How are the concepts of species, population, and community related?

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Species, population, and community are concepts commonly studied in ecology. They are sometimes called levels of organization in ecology. 

A species refers to individual organisms that can reproduce and produce fertile offspring. For example, horses belong to their own species. They can reproduce and their offspring can reproduce. Donkeys are...

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Species, population, and community are concepts commonly studied in ecology. They are sometimes called levels of organization in ecology. 

A species refers to individual organisms that can reproduce and produce fertile offspring. For example, horses belong to their own species. They can reproduce and their offspring can reproduce. Donkeys are their own species for the same reason. However, if a horse breeds with a donkey the offspring, a mule, is not fertile. Since the mule cannot produce offspring, it is a not a species. This also provides evidence that a horse and donkey are two separate species. The process of determining what constitutes a species can get very complicated, especially when working with plants. The example I've provided is part of the biological species concept and is a common way to define a species.

A population is a collection of all of the members of a specific species in a given area. For example, all of the walleye in a lake can be considered a population. A population will contain its own genetic variation, and there will also be genetic variation between different populations. If a population is isolated from other populations over long periods of time, they may become so genetically different that they become their own species.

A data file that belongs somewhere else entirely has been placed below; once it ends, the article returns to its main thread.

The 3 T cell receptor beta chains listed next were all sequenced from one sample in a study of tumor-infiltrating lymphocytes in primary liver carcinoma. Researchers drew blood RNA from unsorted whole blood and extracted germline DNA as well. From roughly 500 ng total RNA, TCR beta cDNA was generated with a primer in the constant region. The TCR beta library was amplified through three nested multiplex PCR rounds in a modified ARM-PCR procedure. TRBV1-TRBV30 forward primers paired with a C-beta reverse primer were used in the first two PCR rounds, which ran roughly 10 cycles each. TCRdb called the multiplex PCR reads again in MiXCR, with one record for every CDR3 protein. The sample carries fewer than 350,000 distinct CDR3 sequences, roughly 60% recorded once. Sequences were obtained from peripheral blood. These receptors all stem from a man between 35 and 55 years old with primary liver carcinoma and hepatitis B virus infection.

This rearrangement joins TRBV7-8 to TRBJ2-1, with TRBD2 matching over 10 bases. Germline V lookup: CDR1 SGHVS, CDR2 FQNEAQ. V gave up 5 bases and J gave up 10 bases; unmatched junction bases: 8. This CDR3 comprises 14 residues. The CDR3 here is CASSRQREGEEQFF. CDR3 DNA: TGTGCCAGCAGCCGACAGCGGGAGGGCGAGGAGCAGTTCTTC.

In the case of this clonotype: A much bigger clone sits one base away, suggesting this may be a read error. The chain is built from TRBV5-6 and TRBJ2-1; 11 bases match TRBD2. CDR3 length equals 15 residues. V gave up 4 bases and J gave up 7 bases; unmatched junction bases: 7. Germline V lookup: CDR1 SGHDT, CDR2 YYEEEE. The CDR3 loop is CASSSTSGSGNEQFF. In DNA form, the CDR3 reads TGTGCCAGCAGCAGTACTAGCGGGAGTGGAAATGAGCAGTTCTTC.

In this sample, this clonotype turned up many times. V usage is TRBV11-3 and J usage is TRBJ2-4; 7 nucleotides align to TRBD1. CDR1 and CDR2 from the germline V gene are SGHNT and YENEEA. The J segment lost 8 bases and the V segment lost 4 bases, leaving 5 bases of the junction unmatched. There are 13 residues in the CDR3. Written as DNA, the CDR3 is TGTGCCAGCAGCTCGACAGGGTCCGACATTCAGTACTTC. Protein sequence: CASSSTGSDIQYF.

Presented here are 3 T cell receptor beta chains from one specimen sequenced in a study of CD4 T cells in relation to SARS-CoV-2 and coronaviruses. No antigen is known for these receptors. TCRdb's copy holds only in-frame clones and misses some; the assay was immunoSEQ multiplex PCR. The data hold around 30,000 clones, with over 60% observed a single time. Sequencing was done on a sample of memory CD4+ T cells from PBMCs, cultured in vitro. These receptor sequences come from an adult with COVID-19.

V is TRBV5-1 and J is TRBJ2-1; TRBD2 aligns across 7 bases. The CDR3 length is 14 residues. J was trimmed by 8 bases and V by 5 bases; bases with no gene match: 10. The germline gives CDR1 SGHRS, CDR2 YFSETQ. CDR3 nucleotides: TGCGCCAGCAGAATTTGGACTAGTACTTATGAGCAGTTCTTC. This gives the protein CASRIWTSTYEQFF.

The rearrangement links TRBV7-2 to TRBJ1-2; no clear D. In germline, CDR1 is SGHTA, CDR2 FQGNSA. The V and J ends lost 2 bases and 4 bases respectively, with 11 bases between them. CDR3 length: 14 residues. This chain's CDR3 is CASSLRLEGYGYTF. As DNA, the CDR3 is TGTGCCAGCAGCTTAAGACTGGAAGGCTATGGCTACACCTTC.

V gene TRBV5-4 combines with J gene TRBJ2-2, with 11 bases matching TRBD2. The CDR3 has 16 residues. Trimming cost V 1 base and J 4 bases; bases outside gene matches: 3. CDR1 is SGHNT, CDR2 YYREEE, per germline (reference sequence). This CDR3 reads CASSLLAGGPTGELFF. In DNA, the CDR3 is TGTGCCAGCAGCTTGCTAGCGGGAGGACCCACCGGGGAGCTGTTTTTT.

A community includes all of the populations of living organisms in a given area. For example, the collection of all living organisms in the lake with the walleye is a community. At the community level of ecology we begin to see many different interactions happen between different species. Common interactions include predator-prey interactions, competition, and symbiosis. At the community level we can also observe food webs and study how energy flows through an environment. Communities with higher levels of diversity are usually considered more stable and resilient to disturbances than communities with low levels of diversity.

In short, a individuals of a species are part of a population, and a population is part of a community. 

 

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